Biggest Business Scams Began at Home

January 05, 2012

Did you get a job last year that allowed you to work out of your Chicago real estate? Did it pan out or were you scammed?

According to the Better Business Bureau, work-at-home job opportunities topped the list of business scams in 2011, accounting for more than 45 percent of all scam inquiries to the Chicago BBB.

Last year was a tough one. When desperate times call, scammers come out to take advantage. The BBB has released its list of Top Ten Scams of 2011 to alert consumers on the trending illegal and deceptive business practices that occurred most often last year.

“In 2011, some consumers were trying to improve their financial situations in these challenging economic times,” said Steve J. Bernas, president & CEO of the Better Business Bureau serving Chicago and Northern Illinois. “That opened the door to scammers who were ready to capitalize on this vulnerability.

“Being aware these scams exist is the most important way to avoid becoming a victim and losing money.”

Here they are, the Top 10 Biggest Business Scams of 2011:

1. Work-At-Home schemes. There are legitimate telecommuting jobs, but many work-from-home opportunities are scams. Consumers should always be on guard when asked to send money for materials first. Do not purchase services or products from a firm that’s reluctant to answer your questions, and be cautious of any company that offers an exceptionally high salary requiring few skills and little work.

2. Credit Repair Services with Advance Fees. Consumers with bad credit ratings are particularly vulnerable to this scam, and there are a lot of them these days. But, everything a credit-repair operation offers to do for an individual, that person can do on their own at little or no cost. Credit-repair operations cannot ask for money in advance and cannot automatically remove legitimate negative reports from your credit history.

3. Advance Fee Lenders. Did you know that it is illegal for a business to charge a fee before providing a loan? Consumers who wire money for a loan typically never get the loan. These “lenders” will use fake physical addresses or the addresses of real companies that are victims of identity theft. Don’t be fooled by professional-looking websites and advertisements.

4. Foreign Lotteries. Never send money to get lottery money. Scammers using fictitious addresses will request you send “fees and taxes” to them through a wire service, but they never provide any winnings because there aren’t any. Any lottery from a foreign country is illegal in the United States anyway.

5. Ponzi/Pyramid Schemes. Both Ponzi and pyramid schemes are frauds because they pay returns to investors from their own money or the money paid by the newest investors, rather than from any actual profit earned by the individual or organization running the operation. These scams collapse because payouts exceed investments, or because the legal authorities prosecute the organizers for sale of unregistered securities. Often the organizers simply disappear with funds sent to them.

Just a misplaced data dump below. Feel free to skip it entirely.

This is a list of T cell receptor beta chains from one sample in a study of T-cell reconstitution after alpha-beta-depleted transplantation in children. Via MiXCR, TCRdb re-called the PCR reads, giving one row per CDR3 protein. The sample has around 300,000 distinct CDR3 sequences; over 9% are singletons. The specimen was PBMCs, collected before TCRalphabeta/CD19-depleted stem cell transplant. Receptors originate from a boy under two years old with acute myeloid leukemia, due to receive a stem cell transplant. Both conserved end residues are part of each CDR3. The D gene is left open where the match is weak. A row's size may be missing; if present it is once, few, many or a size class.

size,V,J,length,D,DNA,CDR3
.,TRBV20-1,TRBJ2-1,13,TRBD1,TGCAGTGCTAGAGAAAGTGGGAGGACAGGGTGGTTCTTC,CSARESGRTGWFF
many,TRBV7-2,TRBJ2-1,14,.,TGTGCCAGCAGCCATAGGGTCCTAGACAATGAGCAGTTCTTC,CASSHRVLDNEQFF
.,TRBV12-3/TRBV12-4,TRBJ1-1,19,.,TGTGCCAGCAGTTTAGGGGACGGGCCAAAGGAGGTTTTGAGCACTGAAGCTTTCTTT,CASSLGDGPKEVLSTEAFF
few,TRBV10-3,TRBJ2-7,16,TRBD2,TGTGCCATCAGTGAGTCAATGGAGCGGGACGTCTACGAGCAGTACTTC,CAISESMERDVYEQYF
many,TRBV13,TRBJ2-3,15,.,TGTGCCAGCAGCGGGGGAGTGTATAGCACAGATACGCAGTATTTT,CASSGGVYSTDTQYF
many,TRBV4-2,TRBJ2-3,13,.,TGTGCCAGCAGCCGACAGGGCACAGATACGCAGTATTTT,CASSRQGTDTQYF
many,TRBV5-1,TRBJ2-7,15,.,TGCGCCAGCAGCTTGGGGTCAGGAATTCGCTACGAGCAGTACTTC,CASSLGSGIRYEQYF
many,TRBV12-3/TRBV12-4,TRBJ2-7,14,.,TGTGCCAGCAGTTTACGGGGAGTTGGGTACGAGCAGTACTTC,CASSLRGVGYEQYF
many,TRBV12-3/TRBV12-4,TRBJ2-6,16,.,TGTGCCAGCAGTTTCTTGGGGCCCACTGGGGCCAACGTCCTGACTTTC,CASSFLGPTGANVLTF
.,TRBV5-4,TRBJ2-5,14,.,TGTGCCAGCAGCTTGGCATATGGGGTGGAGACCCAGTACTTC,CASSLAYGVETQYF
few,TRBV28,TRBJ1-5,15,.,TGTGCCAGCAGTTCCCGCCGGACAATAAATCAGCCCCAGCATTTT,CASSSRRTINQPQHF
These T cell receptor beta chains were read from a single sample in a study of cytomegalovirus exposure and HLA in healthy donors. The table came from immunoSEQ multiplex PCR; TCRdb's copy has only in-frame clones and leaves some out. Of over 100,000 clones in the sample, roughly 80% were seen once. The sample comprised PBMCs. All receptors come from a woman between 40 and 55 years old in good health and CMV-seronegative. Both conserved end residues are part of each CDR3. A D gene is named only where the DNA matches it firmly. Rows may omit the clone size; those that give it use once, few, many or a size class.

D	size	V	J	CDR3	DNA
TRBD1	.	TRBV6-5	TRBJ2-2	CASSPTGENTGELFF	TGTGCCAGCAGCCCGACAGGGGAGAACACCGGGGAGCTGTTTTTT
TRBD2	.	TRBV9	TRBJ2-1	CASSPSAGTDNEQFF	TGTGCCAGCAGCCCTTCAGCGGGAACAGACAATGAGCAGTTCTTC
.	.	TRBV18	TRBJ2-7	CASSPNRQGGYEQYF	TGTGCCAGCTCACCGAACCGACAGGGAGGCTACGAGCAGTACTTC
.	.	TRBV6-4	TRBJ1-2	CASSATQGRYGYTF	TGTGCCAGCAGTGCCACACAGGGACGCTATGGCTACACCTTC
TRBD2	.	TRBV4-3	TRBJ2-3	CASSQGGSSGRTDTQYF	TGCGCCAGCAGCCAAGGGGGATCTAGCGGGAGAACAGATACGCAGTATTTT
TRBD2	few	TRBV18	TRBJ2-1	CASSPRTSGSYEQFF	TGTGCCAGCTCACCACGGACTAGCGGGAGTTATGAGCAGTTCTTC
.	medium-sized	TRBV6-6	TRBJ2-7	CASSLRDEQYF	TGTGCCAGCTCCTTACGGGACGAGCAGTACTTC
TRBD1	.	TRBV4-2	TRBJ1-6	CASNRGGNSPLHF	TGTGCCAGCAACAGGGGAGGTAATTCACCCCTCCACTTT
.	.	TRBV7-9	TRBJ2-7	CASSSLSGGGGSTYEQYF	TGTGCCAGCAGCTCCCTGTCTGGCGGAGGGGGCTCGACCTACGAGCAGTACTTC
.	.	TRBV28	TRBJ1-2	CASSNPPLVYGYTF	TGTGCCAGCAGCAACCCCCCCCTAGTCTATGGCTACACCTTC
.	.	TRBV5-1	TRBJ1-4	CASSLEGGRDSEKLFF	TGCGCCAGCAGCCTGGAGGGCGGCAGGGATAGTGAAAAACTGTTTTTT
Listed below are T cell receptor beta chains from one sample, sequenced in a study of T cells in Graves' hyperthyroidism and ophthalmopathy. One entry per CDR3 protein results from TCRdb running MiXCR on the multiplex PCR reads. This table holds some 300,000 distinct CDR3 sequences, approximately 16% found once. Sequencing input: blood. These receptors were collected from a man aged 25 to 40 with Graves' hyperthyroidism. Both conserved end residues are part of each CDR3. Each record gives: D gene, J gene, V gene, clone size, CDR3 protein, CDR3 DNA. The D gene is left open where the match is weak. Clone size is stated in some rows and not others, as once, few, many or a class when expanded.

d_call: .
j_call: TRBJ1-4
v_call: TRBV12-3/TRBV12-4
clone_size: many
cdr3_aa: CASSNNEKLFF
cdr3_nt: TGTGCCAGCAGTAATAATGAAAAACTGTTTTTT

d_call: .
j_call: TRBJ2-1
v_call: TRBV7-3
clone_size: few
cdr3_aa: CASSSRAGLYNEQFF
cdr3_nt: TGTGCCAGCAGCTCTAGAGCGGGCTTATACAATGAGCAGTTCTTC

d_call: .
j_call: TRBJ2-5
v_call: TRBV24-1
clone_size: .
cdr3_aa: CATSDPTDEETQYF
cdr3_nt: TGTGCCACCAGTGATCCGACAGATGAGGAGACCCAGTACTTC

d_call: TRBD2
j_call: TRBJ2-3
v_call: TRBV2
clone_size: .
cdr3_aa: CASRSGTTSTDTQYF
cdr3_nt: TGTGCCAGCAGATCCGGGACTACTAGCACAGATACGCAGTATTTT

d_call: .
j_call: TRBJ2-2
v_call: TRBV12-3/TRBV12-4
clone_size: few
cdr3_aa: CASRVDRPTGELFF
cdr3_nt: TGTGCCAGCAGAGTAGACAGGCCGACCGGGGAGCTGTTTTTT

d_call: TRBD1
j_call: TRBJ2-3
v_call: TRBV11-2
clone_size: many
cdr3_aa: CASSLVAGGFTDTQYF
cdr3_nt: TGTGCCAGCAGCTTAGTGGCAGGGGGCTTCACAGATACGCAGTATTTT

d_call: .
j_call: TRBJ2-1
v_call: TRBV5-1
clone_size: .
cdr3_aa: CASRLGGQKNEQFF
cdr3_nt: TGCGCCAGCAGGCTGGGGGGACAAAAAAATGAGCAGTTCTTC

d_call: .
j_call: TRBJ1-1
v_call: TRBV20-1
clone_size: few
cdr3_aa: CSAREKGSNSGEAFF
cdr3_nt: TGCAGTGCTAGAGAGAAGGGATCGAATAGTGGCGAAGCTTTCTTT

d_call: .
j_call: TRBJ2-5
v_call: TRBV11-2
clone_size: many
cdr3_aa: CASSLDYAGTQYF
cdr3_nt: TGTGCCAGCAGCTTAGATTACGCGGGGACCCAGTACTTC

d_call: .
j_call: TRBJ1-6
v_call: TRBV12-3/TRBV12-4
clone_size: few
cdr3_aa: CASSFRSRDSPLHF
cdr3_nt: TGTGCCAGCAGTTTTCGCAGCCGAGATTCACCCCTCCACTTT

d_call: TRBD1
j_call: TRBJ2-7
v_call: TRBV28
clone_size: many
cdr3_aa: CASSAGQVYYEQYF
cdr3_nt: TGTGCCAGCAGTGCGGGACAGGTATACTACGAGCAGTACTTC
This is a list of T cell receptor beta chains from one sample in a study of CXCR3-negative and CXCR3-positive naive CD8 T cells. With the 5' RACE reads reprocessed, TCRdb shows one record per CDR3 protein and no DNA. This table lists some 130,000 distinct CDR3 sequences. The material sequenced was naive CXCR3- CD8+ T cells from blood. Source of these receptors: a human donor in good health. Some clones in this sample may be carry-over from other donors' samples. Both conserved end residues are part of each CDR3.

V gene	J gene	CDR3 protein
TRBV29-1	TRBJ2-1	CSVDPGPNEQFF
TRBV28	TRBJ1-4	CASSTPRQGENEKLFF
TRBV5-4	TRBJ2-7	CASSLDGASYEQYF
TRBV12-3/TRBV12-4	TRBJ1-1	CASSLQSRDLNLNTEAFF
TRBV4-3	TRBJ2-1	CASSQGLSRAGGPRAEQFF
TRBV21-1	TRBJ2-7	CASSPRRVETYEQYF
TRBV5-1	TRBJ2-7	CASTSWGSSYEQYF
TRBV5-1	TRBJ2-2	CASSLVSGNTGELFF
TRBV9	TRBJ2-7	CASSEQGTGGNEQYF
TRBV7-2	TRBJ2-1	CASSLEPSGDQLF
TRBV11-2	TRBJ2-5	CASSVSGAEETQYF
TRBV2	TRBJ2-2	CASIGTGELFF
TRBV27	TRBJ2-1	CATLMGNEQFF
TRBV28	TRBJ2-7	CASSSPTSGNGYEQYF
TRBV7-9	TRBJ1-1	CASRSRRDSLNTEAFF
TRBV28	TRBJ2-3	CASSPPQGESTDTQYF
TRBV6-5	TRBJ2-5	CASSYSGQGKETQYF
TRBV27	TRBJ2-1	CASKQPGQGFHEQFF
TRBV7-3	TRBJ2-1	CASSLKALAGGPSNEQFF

6. Prize Promotions. There are several variations of this scam, but most include some aspect that requires people who are identified as “winners” to provide money or some type of personal information, such as a credit card or social security number, to verify being a winner. In the end, no prize is awarded and the personal information is then used to withdraw a victim’s money from accounts or used to commit identity theft.

7. Office Supplies – Sale by Deceptive Telemarketing. This scam features fake invoices for office supplies being sent to a business, often for only a couple of hundred dollars. This relatively low amount makes it easier for company personnel to quickly sign off and feel it is not worth their time to check the invoice’s validity, which would be done if it was for a larger amount.

8. Paving, Painting, Home Improvement by “Traveling” Workers. Never give money to a contractor who just shows up at your door. Once you pay, scamming contractors will just disappear with the money and no work is ever done. Having access to your property also provide an opportunity for these people to check what valuables you may have for a future burglary or ID theft. Always check on the validity of a worker or a company on bbb.org.

9. Sweepstakes. If you don’t remember entering a sweepstakes, be suspicious about being declared a winner. If the prize provider wants you to send money or give your social security number to receive your prize, take no action. If you send money you will likely never receive a prize, or you will get a prize of lesser value than the money you’ve sent.

10. Online Drug & Prescription Services from Unapproved Foreign Locations. Buying any type of drug or product from a foreign location bypasses the protections that are part of the drug delivery system used by the medical community in the United States. You may risk your health and your life by using unapproved drugs from out-of-the-country locations.

“Remember, before giving any company credit or debit card information, the BBB recommends reviewing the business fully to avoid potential billing nightmares,” said Bernas.

“As always, if an offer seems too good to be true, it probably is.”

Categories: Education

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